So this destined to be a sheep farmer became an academic, moved half-way around the globe and will be spending half of his glorious summer hiking the Pyrennees from the Bay of Biscaye to the Mediterranean, from Basque country to Catalonia.


JPL 06.03.17 at 9:26 am

Thanks for the music, Belle. I’d never heard either of these songs before, but you can hear, right throughout Will Smith’s “new [musical] definition” of the notion, the languid chords of Kool and the Gang’s “Summer madness” (1974), maybe (I’m guessing) one of the most sampled tunes of all time. I don’t know who sampled it first, but judging from its importance as an inspiration for this song, this Fresh Prince track could have been an early one. “Here it is, a groove slightly transformed….” Well here it is, the classic groove:


CDT 06.03.17 at 3:50 pm

Amazing number of us Phoenicians here. Summer has indeed arrived and it only gets worse until early October. The City of Phoenix actually has a robust sustainability program that involves, in part, combatting the urban heat island effect with shade and massive tree planting. ASU has a good sustainability program gram as well. And U of A in Tucson has a great Hydrogeology program. If you must be in Arizona in the summer, the higher, the better (say, Flagstaff or Sedona). I recommend the Musical Instrument Museum in north Phoenix and Out of Africa wildlife park, an hour or so north of town on the res. One bit of solace is that summer drives away the snowbirds and makes it easier to get around and into restaurants. Phoenix has a bunch.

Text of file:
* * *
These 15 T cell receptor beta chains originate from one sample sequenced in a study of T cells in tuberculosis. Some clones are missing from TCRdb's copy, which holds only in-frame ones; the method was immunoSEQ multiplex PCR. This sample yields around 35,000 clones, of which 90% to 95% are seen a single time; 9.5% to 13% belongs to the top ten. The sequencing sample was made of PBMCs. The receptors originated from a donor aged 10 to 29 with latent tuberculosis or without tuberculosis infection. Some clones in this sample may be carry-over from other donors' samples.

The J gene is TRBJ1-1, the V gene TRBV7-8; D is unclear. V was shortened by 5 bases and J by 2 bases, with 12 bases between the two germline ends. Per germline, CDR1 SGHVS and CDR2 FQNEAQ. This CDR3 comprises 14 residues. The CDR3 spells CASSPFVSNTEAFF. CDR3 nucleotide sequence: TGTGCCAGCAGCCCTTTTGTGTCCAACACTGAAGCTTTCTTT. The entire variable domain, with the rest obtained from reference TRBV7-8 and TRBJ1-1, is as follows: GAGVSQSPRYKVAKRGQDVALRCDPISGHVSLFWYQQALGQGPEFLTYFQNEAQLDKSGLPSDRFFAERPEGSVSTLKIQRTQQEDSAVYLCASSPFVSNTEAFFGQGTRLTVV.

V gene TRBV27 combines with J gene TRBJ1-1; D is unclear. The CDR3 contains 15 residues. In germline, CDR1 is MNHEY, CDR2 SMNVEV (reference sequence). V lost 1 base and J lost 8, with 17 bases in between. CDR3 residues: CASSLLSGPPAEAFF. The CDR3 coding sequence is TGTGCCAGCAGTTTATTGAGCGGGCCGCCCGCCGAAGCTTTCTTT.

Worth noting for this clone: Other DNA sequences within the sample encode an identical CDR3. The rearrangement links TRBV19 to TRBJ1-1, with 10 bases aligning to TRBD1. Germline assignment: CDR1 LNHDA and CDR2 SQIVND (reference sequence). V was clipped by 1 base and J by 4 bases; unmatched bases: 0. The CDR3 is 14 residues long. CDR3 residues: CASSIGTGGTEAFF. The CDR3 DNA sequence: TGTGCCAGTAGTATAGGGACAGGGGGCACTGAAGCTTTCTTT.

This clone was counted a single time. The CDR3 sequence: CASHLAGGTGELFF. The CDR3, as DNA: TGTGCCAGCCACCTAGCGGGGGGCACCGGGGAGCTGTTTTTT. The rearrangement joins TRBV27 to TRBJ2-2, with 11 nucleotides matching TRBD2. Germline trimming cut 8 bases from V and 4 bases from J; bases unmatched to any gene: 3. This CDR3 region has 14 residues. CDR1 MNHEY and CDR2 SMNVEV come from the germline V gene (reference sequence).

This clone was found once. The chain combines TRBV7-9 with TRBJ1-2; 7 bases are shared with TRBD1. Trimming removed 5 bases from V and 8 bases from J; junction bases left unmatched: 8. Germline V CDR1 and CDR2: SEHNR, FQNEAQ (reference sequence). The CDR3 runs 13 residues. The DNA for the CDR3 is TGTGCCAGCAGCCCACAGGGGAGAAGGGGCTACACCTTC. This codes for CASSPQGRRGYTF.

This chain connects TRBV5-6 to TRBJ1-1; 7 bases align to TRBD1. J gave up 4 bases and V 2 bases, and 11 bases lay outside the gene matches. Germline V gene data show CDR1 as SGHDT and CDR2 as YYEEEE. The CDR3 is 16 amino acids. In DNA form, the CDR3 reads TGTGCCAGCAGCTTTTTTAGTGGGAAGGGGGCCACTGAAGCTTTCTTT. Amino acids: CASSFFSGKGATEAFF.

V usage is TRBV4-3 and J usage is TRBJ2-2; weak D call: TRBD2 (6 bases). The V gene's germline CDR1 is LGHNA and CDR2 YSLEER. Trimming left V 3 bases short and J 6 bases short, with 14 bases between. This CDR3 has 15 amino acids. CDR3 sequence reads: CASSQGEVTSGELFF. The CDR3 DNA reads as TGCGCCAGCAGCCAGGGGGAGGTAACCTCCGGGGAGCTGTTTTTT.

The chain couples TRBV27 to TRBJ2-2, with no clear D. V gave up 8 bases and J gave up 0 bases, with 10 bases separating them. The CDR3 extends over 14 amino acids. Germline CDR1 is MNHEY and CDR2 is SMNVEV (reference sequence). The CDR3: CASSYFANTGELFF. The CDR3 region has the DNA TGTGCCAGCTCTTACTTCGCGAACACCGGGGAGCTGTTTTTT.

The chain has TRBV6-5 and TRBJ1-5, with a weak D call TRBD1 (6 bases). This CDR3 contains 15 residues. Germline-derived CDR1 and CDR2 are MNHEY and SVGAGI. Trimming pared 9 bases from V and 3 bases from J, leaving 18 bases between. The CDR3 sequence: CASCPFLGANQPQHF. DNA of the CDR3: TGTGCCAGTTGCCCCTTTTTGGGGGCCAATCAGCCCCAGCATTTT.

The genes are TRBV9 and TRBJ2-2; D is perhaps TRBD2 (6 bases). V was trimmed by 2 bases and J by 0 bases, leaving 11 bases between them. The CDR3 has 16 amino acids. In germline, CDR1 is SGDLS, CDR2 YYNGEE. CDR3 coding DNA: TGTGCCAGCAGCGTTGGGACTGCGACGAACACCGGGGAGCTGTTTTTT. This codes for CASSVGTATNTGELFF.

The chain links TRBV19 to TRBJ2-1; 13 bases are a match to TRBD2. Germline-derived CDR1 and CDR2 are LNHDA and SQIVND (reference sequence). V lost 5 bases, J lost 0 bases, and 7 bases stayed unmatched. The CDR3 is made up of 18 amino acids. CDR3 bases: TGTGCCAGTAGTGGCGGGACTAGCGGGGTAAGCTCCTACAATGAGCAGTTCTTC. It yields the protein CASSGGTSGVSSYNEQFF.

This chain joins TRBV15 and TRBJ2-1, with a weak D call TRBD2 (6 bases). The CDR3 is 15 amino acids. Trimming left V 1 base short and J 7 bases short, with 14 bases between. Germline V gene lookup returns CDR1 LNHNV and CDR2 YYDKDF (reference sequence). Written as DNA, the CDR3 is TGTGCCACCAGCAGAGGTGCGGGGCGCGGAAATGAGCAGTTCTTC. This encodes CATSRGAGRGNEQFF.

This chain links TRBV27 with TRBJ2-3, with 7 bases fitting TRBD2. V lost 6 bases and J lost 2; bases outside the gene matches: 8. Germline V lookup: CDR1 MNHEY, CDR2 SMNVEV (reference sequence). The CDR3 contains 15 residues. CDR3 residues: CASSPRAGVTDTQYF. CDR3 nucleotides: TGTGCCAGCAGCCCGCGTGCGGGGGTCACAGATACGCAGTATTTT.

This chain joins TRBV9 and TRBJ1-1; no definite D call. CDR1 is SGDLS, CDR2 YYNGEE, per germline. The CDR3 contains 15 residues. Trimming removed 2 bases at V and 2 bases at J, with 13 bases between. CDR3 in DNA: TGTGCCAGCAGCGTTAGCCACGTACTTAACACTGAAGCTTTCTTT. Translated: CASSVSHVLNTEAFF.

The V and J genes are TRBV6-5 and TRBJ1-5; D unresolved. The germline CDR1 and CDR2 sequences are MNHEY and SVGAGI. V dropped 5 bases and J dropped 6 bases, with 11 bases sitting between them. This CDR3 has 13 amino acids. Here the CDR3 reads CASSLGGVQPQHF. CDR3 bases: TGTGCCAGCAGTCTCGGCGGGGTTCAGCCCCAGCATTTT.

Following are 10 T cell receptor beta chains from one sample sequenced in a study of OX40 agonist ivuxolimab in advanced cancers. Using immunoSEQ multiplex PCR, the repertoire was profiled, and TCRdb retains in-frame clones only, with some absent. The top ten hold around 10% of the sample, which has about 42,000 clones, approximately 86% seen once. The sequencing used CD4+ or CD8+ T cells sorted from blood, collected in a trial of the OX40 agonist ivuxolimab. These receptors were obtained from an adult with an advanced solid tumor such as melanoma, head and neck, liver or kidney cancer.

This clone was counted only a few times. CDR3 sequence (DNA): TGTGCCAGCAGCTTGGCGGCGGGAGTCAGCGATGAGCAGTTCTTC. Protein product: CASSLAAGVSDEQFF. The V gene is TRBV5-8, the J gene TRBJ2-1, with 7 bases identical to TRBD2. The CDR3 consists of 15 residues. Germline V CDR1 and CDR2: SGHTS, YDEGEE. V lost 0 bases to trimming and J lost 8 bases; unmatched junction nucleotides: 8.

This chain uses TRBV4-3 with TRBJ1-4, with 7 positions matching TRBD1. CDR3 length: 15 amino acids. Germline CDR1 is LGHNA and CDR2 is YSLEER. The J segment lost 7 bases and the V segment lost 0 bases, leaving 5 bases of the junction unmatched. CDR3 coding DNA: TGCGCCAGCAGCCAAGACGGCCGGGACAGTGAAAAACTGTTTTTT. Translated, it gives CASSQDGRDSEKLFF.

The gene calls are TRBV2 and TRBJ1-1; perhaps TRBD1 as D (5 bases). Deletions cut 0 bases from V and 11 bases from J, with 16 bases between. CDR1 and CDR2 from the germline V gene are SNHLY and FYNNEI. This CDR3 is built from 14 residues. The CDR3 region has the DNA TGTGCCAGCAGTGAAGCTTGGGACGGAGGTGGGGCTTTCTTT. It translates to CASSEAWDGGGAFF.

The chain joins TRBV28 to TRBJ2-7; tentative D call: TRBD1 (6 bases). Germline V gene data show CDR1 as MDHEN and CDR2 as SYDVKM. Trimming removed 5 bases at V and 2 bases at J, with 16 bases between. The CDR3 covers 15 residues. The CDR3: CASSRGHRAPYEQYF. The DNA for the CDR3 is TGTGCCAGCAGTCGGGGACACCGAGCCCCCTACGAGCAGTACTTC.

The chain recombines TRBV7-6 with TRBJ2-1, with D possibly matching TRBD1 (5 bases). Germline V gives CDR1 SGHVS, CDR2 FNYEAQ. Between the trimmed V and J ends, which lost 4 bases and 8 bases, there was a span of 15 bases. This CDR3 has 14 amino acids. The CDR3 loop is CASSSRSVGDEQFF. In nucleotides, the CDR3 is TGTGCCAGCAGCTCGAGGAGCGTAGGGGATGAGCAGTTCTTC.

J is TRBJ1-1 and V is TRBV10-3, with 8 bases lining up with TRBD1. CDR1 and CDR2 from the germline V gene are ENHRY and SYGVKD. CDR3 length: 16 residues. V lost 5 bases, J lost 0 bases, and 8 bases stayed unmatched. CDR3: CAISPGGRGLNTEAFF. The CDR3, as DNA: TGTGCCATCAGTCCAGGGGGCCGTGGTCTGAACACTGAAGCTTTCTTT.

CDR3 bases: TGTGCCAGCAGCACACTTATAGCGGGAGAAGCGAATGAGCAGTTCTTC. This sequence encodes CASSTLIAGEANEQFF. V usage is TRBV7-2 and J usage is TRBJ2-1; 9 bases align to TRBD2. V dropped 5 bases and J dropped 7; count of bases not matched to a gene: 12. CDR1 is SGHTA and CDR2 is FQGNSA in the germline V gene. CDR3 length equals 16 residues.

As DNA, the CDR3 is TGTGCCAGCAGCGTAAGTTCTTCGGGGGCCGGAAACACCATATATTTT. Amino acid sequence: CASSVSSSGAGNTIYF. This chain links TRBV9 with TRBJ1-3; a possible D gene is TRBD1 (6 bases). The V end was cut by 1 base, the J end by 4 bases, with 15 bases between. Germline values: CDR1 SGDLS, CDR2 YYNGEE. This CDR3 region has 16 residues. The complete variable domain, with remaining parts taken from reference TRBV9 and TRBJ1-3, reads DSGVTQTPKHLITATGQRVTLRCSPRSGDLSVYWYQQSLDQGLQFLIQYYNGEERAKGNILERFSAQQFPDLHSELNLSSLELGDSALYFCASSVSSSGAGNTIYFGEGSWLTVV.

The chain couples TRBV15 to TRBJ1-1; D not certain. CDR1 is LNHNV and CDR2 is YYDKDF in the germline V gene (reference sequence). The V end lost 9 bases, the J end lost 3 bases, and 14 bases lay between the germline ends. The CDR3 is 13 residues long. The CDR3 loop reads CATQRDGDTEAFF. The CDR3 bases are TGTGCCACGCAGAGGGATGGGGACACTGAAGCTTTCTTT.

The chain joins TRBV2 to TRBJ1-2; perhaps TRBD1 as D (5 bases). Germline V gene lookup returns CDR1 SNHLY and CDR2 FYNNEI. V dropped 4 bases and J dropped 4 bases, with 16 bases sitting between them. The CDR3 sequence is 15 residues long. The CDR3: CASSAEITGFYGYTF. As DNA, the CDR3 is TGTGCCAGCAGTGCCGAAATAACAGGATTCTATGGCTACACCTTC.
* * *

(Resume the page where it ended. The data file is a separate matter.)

Jim Vandewalker 06.03.17 at 8:56 pm

Belle: Thank you for the kind word. I’m always glad when I click on Crooked Timber and find a new Belle post.

Comments on this entry are closed.